[Public Libraries, June, 1897]
In your community are a number of literary clubs; if there are not, it lies within the power of the librarian to create them: an evening club composed of men and women; a ladies’ club for the study of household economics; a young ladies’ club for the study of music or some literary topic; a club for young men in which to study sociology; a novel club for the study of the world’s great fiction. For constitutions suitable for such clubs, account of administration, organization, etc., consult the Extension bulletin no. 11 of the university of the state of New York, and Bulletin no. 1, June, 1896, of the Michigan State library, and List of books for women and girls and their clubs.
The study club is one of the best means of extending the influence of your library; of securing the attention and hold of the people. It awakens thought, arouses discussions, puts into circulation books which otherwise might stand idle on the shelves.
It is necessary to study carefully the courses of study of the different clubs, and to do this the programs must be on file in the library. If they are printed (and encourage this) so much the better; if in manuscript they can be used with small inconvenience.
If the program is prepared week by week only, make arrangements to have it sent immediately to the library; also watch your local paper for notices.
No doubt the officers of the various clubs come to you for suggestions when arranging the course of study for the year, and to inquire as to the resources of the library on the subject in hand, in order that every effort may be made to fill the gaps in the library collection. When a request of this kind comes, suggestions and assistance may be obtained from the two bulletins mentioned above, as, in addition to information along the lines of organization, they contain outlines of study.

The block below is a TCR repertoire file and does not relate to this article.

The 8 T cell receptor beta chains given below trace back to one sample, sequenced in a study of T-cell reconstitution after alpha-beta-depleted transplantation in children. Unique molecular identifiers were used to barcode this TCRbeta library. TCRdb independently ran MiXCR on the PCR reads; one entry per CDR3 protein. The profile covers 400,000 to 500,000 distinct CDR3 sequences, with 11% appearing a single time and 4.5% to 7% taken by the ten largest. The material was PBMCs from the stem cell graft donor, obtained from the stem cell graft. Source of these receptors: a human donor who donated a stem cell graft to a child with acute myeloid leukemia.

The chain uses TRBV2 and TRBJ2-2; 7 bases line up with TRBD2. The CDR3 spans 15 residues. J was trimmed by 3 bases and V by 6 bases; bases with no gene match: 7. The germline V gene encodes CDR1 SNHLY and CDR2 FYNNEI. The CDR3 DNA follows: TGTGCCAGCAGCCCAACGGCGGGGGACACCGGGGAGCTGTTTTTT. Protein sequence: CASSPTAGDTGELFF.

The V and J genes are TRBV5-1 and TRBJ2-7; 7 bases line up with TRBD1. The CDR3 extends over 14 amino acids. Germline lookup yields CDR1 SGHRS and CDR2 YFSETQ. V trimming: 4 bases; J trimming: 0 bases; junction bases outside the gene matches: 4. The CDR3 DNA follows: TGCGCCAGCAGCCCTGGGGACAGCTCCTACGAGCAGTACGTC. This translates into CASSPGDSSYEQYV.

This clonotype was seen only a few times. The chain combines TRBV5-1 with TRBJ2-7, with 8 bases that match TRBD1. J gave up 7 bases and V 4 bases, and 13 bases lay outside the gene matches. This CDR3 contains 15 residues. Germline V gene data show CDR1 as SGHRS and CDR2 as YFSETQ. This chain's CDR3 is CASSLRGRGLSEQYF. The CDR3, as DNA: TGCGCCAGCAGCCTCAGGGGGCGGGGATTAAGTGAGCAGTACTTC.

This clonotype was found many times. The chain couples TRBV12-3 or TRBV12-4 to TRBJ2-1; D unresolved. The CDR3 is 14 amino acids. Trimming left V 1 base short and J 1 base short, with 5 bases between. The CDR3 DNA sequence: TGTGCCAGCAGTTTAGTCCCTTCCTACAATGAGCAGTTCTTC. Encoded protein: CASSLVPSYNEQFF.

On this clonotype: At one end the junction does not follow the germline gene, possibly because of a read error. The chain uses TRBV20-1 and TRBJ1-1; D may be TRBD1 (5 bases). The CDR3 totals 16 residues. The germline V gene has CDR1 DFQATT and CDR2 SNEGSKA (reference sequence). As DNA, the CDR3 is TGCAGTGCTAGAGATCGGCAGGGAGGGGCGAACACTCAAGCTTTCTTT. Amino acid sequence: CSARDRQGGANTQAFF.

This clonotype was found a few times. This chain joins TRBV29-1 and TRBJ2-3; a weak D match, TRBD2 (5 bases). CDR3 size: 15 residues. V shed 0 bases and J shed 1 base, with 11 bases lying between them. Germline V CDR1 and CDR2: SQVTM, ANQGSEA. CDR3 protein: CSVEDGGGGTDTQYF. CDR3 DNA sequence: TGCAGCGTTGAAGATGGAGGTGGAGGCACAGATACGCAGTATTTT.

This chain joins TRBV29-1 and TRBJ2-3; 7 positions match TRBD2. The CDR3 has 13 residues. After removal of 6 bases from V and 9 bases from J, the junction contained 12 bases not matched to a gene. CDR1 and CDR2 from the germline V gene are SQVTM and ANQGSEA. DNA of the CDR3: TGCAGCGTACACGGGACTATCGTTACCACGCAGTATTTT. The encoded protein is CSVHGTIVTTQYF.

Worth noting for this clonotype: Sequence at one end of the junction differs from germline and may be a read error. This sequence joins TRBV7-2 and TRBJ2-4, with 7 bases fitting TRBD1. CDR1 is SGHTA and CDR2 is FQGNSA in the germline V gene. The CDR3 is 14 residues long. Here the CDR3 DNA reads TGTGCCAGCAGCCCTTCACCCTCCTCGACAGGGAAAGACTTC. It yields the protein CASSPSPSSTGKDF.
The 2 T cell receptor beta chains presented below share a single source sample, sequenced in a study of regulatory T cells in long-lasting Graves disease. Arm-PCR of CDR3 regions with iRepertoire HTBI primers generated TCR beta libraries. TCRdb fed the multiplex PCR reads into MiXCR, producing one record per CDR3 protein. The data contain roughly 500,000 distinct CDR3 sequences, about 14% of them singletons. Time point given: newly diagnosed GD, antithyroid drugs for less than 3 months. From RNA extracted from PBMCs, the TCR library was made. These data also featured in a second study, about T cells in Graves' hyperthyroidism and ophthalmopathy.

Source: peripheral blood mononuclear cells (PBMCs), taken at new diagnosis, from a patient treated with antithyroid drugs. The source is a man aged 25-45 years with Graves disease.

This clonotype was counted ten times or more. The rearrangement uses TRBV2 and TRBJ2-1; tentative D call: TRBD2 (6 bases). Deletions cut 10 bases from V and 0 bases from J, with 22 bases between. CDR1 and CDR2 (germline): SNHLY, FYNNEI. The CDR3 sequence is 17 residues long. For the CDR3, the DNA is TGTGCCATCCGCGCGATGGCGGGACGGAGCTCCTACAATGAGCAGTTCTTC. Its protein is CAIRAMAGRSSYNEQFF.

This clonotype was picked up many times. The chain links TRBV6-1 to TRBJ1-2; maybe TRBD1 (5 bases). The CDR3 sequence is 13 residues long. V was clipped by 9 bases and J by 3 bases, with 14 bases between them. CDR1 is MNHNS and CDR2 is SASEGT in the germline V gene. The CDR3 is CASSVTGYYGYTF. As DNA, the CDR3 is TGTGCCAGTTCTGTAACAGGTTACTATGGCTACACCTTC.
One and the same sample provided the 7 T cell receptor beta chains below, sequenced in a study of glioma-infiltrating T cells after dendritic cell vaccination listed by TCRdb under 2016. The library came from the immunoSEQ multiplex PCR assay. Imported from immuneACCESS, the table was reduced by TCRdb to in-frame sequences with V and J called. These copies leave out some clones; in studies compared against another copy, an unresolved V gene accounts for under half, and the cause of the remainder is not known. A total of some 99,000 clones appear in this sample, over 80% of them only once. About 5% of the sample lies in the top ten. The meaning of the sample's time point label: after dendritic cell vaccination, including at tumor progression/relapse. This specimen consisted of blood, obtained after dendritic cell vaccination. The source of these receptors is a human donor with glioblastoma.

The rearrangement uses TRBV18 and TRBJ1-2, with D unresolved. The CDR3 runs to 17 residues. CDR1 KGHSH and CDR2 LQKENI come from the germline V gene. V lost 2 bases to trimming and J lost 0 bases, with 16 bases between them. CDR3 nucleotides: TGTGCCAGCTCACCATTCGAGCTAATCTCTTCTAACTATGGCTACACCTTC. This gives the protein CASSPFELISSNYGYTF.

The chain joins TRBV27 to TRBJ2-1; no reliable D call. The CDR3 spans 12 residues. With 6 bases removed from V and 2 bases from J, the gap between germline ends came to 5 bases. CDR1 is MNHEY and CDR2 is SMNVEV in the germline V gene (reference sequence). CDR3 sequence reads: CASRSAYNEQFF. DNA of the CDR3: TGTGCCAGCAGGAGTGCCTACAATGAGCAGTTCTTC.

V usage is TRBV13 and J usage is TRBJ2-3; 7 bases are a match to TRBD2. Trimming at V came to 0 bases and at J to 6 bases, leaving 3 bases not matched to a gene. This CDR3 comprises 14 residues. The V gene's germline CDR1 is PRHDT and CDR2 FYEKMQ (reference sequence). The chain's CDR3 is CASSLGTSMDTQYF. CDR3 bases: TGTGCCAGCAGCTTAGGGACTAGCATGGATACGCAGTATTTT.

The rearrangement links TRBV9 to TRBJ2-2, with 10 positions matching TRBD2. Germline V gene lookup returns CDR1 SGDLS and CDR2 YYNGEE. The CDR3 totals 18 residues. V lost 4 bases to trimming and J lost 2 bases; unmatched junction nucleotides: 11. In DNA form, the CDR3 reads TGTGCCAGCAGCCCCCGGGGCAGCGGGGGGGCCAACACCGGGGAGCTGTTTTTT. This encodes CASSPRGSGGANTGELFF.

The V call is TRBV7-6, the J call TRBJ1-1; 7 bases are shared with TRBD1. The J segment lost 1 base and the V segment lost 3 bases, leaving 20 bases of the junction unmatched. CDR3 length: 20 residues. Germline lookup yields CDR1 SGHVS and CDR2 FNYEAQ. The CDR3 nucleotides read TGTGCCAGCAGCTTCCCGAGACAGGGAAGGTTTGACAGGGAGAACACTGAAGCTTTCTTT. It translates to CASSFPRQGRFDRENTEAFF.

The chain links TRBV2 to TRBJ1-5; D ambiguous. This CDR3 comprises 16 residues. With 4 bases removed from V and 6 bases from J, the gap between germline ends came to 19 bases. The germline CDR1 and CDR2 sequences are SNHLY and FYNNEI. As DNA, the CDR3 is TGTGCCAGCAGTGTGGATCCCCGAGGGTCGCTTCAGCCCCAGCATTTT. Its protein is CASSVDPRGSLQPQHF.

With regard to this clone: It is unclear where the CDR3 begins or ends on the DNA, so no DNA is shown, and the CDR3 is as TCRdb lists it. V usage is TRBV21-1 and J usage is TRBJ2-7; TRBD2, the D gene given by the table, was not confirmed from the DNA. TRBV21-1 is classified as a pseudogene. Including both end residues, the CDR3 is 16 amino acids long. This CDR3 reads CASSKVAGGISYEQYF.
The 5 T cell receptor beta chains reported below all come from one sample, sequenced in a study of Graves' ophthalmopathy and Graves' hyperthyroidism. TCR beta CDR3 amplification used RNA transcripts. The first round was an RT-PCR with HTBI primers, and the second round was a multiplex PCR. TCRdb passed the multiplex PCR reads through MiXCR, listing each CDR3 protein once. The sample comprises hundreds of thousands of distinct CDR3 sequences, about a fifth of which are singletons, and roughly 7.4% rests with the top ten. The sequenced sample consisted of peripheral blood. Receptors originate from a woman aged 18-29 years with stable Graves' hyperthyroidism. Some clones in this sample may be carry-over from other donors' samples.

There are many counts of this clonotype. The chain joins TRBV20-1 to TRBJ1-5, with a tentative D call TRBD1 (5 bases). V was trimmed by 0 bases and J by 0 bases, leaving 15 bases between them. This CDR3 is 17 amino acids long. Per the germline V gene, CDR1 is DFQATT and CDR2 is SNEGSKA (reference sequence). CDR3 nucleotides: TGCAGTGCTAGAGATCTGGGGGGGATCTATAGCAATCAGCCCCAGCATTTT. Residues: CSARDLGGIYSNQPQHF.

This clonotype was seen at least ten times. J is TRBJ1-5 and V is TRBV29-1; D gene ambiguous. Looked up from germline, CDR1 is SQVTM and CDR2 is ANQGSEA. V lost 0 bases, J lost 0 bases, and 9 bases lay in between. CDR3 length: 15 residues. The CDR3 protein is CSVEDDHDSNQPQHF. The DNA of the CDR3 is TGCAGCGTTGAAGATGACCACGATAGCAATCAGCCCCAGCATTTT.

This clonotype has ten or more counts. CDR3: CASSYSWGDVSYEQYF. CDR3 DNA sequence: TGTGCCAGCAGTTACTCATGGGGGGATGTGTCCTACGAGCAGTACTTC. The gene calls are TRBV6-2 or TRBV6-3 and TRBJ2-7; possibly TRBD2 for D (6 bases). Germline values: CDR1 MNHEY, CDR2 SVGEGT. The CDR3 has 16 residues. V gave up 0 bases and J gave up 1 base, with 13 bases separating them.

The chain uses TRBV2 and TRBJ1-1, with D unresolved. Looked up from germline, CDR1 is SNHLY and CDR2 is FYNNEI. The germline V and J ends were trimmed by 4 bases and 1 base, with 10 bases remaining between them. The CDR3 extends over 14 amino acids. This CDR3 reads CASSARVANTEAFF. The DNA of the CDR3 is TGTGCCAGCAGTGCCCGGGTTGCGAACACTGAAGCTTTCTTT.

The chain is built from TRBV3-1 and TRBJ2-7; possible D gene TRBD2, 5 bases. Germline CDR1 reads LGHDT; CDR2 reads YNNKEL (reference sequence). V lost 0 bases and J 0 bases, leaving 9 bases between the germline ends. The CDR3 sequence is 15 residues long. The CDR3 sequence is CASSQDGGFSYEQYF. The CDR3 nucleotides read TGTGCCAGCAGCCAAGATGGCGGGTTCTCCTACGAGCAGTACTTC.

Harper’s bazaar devotes a page each week to club women and club work. University-extension bulletins and courses of study offer numerous suggestions.
The literary clubs of the smaller towns without libraries, within a radius of a few miles of your own small town, copying after their more pretentious sister along literary lines, should have your encouragement and assistance. Lend all the books that you can spare on as easy terms as are compatible with your rules; in short, institute traveling libraries on a small scale.
Museums, lectures, etc.
A museum in connection with the library, either historical or scientific, or an art gallery, may be made a source of attraction, and of much educational value. The collecting of antiquities, or natural history specimens, or rare bindings, or ancient books or manuscripts, is generally taken up by societies organized for such purposes. The library should try to bring these collections into such relations with itself as to add to its own attractiveness, and to make more interesting and instructive the collections.